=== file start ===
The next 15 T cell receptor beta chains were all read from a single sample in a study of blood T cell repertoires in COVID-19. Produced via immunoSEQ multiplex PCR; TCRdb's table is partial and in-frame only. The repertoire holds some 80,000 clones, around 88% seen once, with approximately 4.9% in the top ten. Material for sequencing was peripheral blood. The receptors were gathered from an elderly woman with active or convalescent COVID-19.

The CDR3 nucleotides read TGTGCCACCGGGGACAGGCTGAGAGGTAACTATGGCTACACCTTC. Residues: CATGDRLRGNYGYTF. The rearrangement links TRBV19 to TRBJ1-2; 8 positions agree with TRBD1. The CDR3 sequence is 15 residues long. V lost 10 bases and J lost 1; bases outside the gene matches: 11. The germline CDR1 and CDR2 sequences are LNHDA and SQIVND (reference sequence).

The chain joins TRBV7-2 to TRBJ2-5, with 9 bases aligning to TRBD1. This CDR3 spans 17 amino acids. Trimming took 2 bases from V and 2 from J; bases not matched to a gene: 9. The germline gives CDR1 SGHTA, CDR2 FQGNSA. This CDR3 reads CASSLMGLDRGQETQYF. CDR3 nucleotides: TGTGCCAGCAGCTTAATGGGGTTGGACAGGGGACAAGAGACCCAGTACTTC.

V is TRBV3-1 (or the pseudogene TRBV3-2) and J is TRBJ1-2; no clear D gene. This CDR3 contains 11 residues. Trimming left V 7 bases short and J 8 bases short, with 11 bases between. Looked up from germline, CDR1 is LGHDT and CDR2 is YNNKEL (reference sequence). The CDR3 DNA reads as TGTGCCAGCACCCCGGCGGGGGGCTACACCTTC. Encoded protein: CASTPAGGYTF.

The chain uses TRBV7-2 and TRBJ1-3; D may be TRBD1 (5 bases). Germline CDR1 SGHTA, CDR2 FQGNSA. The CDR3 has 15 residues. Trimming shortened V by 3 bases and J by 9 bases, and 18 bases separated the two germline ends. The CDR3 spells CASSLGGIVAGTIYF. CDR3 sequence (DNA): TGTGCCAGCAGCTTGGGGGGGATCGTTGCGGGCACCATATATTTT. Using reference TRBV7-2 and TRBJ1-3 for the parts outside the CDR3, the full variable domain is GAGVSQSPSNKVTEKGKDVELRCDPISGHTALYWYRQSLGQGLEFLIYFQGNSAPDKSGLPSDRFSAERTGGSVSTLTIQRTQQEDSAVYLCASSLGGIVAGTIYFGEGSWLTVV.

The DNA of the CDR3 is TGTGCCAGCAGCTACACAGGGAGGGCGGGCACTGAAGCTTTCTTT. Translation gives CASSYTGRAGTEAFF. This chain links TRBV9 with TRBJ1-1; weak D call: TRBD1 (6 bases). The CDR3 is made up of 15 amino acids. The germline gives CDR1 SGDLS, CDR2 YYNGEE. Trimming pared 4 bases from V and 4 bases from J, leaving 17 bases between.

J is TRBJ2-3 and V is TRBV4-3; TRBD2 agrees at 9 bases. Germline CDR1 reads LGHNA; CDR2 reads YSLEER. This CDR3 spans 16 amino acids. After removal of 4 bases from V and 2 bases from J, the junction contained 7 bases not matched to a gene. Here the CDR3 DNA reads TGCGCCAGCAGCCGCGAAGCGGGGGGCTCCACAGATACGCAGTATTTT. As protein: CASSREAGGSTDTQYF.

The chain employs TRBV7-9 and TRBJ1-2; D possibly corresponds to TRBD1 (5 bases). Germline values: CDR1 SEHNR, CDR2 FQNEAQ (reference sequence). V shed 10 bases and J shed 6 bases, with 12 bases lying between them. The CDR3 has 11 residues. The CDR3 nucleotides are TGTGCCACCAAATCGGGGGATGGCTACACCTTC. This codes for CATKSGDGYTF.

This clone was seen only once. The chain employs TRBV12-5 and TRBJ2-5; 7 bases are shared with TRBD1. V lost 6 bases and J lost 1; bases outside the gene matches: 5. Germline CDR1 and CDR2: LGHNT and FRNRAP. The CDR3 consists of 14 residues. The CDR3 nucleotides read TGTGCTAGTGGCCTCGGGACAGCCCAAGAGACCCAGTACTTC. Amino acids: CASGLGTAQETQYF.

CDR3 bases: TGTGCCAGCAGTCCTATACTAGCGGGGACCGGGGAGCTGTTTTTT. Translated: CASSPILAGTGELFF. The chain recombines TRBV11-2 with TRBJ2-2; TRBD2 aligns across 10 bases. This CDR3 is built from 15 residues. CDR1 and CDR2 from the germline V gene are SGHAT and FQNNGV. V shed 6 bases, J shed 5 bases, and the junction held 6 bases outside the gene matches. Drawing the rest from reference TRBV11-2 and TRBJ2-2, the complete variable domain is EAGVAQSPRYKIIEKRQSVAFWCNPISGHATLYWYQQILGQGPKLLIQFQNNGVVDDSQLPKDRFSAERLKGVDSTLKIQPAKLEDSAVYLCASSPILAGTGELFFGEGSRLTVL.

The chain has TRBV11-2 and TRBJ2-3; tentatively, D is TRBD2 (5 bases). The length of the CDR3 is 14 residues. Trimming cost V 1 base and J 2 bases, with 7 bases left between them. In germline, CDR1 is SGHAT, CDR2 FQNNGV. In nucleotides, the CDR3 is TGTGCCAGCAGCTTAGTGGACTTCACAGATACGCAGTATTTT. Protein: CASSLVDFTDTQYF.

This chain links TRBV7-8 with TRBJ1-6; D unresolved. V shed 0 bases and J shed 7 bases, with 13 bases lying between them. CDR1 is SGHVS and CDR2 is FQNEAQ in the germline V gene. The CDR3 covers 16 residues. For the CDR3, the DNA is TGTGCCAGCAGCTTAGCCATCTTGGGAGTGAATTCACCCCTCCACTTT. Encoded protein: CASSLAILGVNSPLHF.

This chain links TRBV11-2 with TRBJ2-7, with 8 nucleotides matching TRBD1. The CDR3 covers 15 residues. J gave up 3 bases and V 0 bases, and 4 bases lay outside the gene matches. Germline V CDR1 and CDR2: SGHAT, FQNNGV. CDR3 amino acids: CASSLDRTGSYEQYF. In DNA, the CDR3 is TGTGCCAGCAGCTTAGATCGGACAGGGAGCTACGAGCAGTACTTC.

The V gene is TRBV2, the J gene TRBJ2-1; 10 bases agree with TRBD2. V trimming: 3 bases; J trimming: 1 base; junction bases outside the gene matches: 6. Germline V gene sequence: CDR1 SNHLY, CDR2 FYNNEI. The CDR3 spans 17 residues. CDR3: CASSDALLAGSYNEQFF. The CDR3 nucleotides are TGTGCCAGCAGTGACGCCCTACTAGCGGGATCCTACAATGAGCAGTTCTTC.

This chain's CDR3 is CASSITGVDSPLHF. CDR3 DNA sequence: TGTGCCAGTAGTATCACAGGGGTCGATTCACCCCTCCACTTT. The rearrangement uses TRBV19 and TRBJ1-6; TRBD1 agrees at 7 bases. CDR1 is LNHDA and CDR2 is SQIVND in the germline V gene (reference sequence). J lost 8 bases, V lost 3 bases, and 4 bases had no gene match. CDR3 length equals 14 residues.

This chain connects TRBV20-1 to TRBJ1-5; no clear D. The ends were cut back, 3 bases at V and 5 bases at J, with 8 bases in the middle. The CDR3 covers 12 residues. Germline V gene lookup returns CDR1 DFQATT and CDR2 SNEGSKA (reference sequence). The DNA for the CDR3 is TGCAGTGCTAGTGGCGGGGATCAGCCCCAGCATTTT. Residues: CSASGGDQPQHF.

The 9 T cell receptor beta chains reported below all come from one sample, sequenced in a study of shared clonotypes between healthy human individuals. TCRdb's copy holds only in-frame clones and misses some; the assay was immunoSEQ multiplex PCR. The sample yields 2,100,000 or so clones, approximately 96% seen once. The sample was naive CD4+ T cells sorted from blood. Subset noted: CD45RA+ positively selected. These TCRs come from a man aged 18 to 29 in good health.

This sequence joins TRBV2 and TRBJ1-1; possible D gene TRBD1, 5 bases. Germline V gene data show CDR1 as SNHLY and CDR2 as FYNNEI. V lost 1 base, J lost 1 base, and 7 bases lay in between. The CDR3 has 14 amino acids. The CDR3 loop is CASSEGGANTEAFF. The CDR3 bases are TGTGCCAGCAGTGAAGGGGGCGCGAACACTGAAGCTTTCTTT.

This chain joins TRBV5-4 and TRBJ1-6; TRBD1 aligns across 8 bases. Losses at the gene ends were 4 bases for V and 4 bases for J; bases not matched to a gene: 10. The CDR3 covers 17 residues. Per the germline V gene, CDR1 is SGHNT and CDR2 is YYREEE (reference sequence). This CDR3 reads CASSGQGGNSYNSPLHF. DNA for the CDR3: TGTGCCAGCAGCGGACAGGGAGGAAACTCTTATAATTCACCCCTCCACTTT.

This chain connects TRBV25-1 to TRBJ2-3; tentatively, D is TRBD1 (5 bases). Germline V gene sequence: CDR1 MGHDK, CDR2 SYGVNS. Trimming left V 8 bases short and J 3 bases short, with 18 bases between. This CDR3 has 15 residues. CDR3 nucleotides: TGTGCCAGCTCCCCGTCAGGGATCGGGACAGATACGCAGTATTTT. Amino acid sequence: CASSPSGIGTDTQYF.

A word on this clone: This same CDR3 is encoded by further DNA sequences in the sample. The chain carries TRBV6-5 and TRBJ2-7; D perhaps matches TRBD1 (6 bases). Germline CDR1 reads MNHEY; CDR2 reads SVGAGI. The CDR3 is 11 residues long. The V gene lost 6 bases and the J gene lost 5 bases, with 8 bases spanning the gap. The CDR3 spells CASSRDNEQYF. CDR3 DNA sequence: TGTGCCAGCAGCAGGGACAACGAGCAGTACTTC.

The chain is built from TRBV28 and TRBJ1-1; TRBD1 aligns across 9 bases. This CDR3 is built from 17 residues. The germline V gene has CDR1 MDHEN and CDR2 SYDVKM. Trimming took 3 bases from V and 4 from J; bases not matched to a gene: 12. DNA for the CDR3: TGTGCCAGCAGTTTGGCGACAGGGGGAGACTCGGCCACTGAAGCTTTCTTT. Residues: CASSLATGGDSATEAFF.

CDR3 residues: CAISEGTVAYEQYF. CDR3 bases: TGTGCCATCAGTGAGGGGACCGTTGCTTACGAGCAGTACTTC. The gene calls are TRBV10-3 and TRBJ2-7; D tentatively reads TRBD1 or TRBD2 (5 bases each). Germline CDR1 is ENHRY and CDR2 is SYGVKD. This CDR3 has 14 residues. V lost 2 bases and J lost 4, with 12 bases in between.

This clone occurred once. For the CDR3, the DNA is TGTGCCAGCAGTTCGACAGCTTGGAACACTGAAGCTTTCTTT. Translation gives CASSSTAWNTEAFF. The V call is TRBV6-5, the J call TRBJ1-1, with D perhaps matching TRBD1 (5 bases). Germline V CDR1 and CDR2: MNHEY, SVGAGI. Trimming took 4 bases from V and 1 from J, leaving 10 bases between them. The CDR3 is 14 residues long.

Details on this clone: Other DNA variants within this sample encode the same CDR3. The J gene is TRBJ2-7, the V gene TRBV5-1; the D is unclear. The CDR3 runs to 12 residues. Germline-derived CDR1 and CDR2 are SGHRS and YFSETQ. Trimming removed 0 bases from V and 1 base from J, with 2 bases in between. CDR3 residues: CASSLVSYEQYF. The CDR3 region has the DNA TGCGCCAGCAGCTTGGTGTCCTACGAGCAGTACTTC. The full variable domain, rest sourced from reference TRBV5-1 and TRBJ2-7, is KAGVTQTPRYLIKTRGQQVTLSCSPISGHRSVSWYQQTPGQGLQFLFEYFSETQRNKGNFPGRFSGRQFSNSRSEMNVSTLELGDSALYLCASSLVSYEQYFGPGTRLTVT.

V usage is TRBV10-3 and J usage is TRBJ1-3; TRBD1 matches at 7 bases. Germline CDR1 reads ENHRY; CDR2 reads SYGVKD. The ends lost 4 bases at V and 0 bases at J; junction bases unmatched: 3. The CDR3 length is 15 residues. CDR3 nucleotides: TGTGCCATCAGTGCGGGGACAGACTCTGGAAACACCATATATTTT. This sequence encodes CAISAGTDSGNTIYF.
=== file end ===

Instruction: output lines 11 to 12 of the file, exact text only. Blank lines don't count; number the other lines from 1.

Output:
The chain has TRBV11-2 and TRBJ2-3; tentatively, D is TRBD2 (5 bases). The length of the CDR3 is 14 residues. Trimming cost V 1 base and J 2 bases, with 7 bases left between them. In germline, CDR1 is SGHAT, CDR2 FQNNGV. In nucleotides, the CDR3 is TGTGCCAGCAGCTTAGTGGACTTCACAGATACGCAGTATTTT. Protein: CASSLVDFTDTQYF.

This chain links TRBV7-8 with TRBJ1-6; D unresolved. V shed 0 bases and J shed 7 bases, with 13 bases lying between them. CDR1 is SGHVS and CDR2 is FQNEAQ in the germline V gene. The CDR3 covers 16 residues. For the CDR3, the DNA is TGTGCCAGCAGCTTAGCCATCTTGGGAGTGAATTCACCCCTCCACTTT. Encoded protein: CASSLAILGVNSPLHF.